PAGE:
Surprise Australian jobs slide revives risk of rate cut, hammers currency
December employment falls 22,600 instead of a forecast rise, reviving risk of rate cut and pushing the aussie to its lowest level since 2010
Reuters in Sydney
Australian employers shed jobs at the fastest pace in nine months last month while full-time positions suffered their biggest drop since mid-2011, an unexpected blow that hammered the Australian dollar to its lowest level in more than three years.
Investors reacted by reviving the prospect of another cut in interest rates from the Reserve Bank of Australia, which has been signalling it would rather not ease again from the record low of 2.5 per cent.
Market odds on a move by June narrowed to near one-in-two from one-in-four ahead of the jobs figures.
In a report littered with unwelcome milestones, the Australian Bureau of Statistics found employment fell 22,600 last month, confounding forecasts for a modest rise of 7,500.
Full-time jobs fared even worse by diving 31,600.
While unemployment did stay at 5.8 per cent for a third consecutive month, it was only because the participation rate fell to its lowest since April 2006.
"We had hoped things were getting better, but this just re-establishes the poor trend that lasted for most of 2013," said Michael Turner, a strategist at RBC Capital Markets. "This probably won't be enough on its own to get the RBA over the line for a cut. But if the jobless rate were to start rising again, it might not have much tolerance for a rate above 6 per cent."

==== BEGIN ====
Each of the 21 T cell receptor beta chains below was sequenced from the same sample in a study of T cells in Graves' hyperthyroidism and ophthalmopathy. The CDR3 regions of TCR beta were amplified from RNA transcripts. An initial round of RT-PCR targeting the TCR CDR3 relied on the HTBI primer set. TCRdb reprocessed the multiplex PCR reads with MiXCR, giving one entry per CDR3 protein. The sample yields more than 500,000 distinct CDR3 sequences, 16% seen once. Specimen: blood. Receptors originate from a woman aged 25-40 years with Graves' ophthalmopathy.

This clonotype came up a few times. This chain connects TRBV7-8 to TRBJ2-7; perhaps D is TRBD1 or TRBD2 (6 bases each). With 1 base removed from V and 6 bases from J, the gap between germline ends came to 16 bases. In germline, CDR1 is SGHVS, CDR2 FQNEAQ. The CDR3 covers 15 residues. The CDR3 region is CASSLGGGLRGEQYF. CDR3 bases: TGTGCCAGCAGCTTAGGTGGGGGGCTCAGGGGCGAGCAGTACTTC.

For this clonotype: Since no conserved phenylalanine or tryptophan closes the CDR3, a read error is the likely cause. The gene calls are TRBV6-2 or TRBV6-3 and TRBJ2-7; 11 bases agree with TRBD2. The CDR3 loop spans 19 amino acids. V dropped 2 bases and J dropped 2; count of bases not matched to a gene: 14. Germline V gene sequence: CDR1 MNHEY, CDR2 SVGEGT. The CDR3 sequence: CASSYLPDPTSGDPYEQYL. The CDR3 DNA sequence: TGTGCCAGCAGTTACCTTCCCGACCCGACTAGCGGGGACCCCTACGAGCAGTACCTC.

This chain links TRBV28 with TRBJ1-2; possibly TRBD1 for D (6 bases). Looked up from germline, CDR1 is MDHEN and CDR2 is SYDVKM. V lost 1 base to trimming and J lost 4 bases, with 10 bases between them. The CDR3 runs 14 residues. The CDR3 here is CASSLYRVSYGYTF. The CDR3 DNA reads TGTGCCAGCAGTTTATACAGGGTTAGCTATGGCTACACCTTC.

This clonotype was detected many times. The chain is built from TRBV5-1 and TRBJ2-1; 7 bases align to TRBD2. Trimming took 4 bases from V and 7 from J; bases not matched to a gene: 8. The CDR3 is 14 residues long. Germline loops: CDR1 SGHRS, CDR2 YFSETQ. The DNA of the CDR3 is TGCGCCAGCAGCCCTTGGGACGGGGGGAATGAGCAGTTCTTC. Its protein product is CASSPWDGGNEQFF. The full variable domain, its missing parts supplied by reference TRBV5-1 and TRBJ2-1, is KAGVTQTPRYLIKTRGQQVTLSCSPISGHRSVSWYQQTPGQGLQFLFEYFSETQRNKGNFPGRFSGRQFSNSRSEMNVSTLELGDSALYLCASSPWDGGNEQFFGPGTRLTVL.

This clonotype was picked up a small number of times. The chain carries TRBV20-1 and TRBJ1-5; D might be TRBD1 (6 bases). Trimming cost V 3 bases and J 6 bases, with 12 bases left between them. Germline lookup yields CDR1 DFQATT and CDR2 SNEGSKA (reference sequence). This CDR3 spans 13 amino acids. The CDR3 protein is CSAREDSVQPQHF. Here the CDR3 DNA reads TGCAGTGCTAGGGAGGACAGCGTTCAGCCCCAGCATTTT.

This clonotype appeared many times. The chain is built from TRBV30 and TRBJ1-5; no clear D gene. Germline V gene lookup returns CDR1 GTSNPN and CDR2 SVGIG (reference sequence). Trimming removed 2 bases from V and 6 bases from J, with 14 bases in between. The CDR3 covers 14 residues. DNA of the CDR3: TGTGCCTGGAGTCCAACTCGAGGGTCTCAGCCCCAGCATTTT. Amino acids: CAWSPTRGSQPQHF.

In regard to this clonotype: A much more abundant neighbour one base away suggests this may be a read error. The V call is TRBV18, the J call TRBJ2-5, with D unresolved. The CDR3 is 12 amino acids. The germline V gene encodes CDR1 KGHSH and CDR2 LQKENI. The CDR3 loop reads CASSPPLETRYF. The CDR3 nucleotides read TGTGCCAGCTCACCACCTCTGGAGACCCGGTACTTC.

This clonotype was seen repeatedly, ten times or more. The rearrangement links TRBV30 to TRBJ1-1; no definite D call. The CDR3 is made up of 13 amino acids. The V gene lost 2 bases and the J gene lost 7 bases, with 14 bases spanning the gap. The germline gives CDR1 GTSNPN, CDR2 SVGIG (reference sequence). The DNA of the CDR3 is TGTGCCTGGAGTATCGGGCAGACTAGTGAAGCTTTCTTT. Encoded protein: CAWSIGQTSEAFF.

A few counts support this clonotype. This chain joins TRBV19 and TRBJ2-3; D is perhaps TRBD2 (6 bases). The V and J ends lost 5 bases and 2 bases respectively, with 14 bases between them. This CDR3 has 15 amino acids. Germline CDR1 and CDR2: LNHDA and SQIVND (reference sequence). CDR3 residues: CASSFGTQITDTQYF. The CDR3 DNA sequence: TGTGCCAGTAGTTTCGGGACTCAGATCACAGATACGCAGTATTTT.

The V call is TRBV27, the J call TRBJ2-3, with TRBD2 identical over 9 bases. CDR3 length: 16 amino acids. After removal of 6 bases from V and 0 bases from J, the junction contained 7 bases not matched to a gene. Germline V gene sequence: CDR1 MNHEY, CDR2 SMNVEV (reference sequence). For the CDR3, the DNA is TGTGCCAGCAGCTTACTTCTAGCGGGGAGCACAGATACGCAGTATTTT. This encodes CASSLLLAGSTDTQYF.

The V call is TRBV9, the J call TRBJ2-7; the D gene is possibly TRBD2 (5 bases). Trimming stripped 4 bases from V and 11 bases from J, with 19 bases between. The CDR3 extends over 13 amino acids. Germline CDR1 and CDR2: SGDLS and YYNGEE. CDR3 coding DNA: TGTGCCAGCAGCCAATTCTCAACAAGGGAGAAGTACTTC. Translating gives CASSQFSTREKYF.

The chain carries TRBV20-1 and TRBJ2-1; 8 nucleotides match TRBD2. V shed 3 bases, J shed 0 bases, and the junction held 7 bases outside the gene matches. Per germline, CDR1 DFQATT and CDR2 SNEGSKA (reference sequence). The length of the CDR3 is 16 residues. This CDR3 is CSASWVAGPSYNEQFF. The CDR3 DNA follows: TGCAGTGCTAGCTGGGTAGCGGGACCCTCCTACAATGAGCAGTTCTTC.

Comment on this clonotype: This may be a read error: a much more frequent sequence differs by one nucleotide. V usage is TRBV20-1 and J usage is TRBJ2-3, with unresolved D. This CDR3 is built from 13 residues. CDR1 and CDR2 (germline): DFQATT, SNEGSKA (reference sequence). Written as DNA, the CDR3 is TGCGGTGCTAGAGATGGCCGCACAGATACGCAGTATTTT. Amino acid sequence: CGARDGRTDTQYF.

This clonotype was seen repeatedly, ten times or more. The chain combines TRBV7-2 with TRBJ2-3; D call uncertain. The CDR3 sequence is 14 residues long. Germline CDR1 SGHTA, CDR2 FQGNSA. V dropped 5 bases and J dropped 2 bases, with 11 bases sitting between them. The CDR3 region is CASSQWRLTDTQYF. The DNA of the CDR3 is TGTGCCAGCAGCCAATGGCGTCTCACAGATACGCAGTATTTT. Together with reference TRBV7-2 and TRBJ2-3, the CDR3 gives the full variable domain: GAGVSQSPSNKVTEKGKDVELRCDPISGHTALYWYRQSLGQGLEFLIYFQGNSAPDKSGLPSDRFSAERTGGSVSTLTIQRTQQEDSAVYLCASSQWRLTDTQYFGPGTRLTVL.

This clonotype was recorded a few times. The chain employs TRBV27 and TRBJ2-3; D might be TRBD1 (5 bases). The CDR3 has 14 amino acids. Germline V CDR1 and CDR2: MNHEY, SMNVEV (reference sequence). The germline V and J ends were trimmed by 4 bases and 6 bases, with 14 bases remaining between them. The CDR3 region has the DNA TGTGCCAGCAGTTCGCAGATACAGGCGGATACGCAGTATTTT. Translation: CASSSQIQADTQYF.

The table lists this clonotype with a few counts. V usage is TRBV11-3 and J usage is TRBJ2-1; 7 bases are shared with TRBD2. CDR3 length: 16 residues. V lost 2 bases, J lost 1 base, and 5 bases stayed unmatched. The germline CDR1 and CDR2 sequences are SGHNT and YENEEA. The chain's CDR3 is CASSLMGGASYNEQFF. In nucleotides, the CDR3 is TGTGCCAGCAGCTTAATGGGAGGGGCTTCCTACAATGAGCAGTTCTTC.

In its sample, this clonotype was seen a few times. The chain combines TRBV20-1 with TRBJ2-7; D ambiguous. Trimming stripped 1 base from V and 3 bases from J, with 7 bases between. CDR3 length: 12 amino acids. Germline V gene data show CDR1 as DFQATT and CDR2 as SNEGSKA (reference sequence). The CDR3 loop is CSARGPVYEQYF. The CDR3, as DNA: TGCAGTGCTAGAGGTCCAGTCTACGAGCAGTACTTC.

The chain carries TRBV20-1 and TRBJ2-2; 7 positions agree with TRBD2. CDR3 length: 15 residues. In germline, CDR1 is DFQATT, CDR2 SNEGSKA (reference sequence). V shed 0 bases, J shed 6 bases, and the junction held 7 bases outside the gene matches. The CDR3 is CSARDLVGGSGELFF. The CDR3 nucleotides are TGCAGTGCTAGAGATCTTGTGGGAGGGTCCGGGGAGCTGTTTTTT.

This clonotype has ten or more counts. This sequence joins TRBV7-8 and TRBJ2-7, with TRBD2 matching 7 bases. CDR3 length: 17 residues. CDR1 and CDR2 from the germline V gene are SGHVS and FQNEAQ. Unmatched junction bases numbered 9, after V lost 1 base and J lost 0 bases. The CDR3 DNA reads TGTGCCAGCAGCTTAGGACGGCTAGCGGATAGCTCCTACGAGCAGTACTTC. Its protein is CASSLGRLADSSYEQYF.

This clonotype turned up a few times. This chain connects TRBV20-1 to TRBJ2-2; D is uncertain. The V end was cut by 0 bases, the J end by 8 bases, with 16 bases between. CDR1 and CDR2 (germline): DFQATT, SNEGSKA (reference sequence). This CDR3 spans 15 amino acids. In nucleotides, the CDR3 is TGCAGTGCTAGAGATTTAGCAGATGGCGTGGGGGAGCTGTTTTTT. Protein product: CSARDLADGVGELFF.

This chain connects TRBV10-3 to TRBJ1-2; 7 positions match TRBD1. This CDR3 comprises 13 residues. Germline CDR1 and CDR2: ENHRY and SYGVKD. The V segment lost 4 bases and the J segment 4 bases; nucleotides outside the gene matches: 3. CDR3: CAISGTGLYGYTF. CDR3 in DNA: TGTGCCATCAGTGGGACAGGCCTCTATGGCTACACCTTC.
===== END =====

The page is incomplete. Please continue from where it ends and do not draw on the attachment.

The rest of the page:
The central bank has shown a preference for any further easing in policy to come through a lower Australian dollar rather than a decline in borrowing costs that could add fuel to an already hot housing market.
It would have found some comfort, therefore, in the currency's rapid fall yesterday, as it sank almost 1 US cent to 88.05 US cents, the lowest since August 2010.
The drop in jobs was also likely to generate a lot of gloomy media headlines that could threaten the recent recovery in consumer confidence and spending.
The news about employment has been worrisome for a while, with several high-profile companies announcing future redundancies, including Qantas Airways and carmaker Holden, a unit of General Motors.
Yet there are statistical straws in the wind suggesting companies are rediscovering an appetite for hiring.
A quarterly survey of 2,600 employers by recruitment business Hudson out earlier this week showed about 23 per cent of firms expected to raise their headcount this year, compared with just 11 per cent that planned reductions.
Australia's largest online job site, Seek, reported a rise of 3.2 per cent in the number of new job advertisements in November, the largest increase since April 2011. As a result, new advertisements rose faster than new applicants for the first time in a year.
Another positive is that it is becoming cheaper to employ more people. A moderation in wage growth and improving productivity led to a 0.4 per cent fall in real unit labour costs in the year to September.
"Jobs growth can continue to run at around a 1 per cent per annum pace in the period ahead," said Michael Workman, a senior economist at CBA.